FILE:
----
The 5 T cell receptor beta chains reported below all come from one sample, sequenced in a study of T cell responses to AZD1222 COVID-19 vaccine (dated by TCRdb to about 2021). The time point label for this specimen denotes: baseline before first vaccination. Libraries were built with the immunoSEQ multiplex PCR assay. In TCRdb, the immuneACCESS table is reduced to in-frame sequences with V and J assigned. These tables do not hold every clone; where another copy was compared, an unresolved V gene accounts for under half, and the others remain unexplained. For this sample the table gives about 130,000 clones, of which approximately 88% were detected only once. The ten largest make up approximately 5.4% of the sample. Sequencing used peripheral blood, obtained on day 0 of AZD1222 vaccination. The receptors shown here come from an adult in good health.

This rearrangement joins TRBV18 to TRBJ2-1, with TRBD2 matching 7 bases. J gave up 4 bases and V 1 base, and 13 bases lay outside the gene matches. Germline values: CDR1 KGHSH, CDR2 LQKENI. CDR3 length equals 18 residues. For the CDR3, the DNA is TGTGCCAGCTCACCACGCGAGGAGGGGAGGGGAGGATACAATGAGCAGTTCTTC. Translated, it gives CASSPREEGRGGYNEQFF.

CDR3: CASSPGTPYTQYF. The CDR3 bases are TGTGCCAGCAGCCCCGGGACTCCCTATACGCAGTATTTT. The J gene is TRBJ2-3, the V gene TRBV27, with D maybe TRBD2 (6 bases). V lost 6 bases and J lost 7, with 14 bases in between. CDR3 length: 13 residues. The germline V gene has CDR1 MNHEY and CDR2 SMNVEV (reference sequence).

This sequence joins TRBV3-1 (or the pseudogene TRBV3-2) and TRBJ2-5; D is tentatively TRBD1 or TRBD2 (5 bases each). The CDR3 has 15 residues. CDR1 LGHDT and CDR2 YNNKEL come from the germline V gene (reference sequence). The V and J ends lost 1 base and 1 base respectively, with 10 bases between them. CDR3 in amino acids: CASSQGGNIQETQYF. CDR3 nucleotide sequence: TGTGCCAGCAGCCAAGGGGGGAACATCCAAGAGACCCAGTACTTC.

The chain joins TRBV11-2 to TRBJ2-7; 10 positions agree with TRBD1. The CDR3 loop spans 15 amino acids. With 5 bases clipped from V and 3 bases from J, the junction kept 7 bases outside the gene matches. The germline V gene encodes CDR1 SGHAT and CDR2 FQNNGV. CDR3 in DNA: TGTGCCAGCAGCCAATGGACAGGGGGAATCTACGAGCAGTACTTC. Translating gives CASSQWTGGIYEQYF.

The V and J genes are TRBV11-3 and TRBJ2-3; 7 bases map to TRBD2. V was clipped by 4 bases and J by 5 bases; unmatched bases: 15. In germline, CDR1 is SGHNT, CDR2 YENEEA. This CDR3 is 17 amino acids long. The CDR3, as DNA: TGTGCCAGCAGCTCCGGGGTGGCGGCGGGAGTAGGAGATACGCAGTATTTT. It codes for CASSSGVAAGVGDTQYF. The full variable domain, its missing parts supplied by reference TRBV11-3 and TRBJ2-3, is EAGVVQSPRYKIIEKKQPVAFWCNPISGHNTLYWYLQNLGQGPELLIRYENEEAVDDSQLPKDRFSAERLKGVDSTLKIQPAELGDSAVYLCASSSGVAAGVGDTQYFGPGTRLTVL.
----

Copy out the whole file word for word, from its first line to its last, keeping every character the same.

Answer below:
The 5 T cell receptor beta chains reported below all come from one sample, sequenced in a study of T cell responses to AZD1222 COVID-19 vaccine (dated by TCRdb to about 2021). The time point label for this specimen denotes: baseline before first vaccination. Libraries were built with the immunoSEQ multiplex PCR assay. In TCRdb, the immuneACCESS table is reduced to in-frame sequences with V and J assigned. These tables do not hold every clone; where another copy was compared, an unresolved V gene accounts for under half, and the others remain unexplained. For this sample the table gives about 130,000 clones, of which approximately 88% were detected only once. The ten largest make up approximately 5.4% of the sample. Sequencing used peripheral blood, obtained on day 0 of AZD1222 vaccination. The receptors shown here come from an adult in good health.

This rearrangement joins TRBV18 to TRBJ2-1, with TRBD2 matching 7 bases. J gave up 4 bases and V 1 base, and 13 bases lay outside the gene matches. Germline values: CDR1 KGHSH, CDR2 LQKENI. CDR3 length equals 18 residues. For the CDR3, the DNA is TGTGCCAGCTCACCACGCGAGGAGGGGAGGGGAGGATACAATGAGCAGTTCTTC. Translated, it gives CASSPREEGRGGYNEQFF.

CDR3: CASSPGTPYTQYF. The CDR3 bases are TGTGCCAGCAGCCCCGGGACTCCCTATACGCAGTATTTT. The J gene is TRBJ2-3, the V gene TRBV27, with D maybe TRBD2 (6 bases). V lost 6 bases and J lost 7, with 14 bases in between. CDR3 length: 13 residues. The germline V gene has CDR1 MNHEY and CDR2 SMNVEV (reference sequence).

This sequence joins TRBV3-1 (or the pseudogene TRBV3-2) and TRBJ2-5; D is tentatively TRBD1 or TRBD2 (5 bases each). The CDR3 has 15 residues. CDR1 LGHDT and CDR2 YNNKEL come from the germline V gene (reference sequence). The V and J ends lost 1 base and 1 base respectively, with 10 bases between them. CDR3 in amino acids: CASSQGGNIQETQYF. CDR3 nucleotide sequence: TGTGCCAGCAGCCAAGGGGGGAACATCCAAGAGACCCAGTACTTC.

The chain joins TRBV11-2 to TRBJ2-7; 10 positions agree with TRBD1. The CDR3 loop spans 15 amino acids. With 5 bases clipped from V and 3 bases from J, the junction kept 7 bases outside the gene matches. The germline V gene encodes CDR1 SGHAT and CDR2 FQNNGV. CDR3 in DNA: TGTGCCAGCAGCCAATGGACAGGGGGAATCTACGAGCAGTACTTC. Translating gives CASSQWTGGIYEQYF.

The V and J genes are TRBV11-3 and TRBJ2-3; 7 bases map to TRBD2. V was clipped by 4 bases and J by 5 bases; unmatched bases: 15. In germline, CDR1 is SGHNT, CDR2 YENEEA. This CDR3 is 17 amino acids long. The CDR3, as DNA: TGTGCCAGCAGCTCCGGGGTGGCGGCGGGAGTAGGAGATACGCAGTATTTT. It codes for CASSSGVAAGVGDTQYF. The full variable domain, its missing parts supplied by reference TRBV11-3 and TRBJ2-3, is EAGVVQSPRYKIIEKKQPVAFWCNPISGHNTLYWYLQNLGQGPELLIRYENEEAVDDSQLPKDRFSAERLKGVDSTLKIQPAELGDSAVYLCASSSGVAAGVGDTQYFGPGTRLTVL.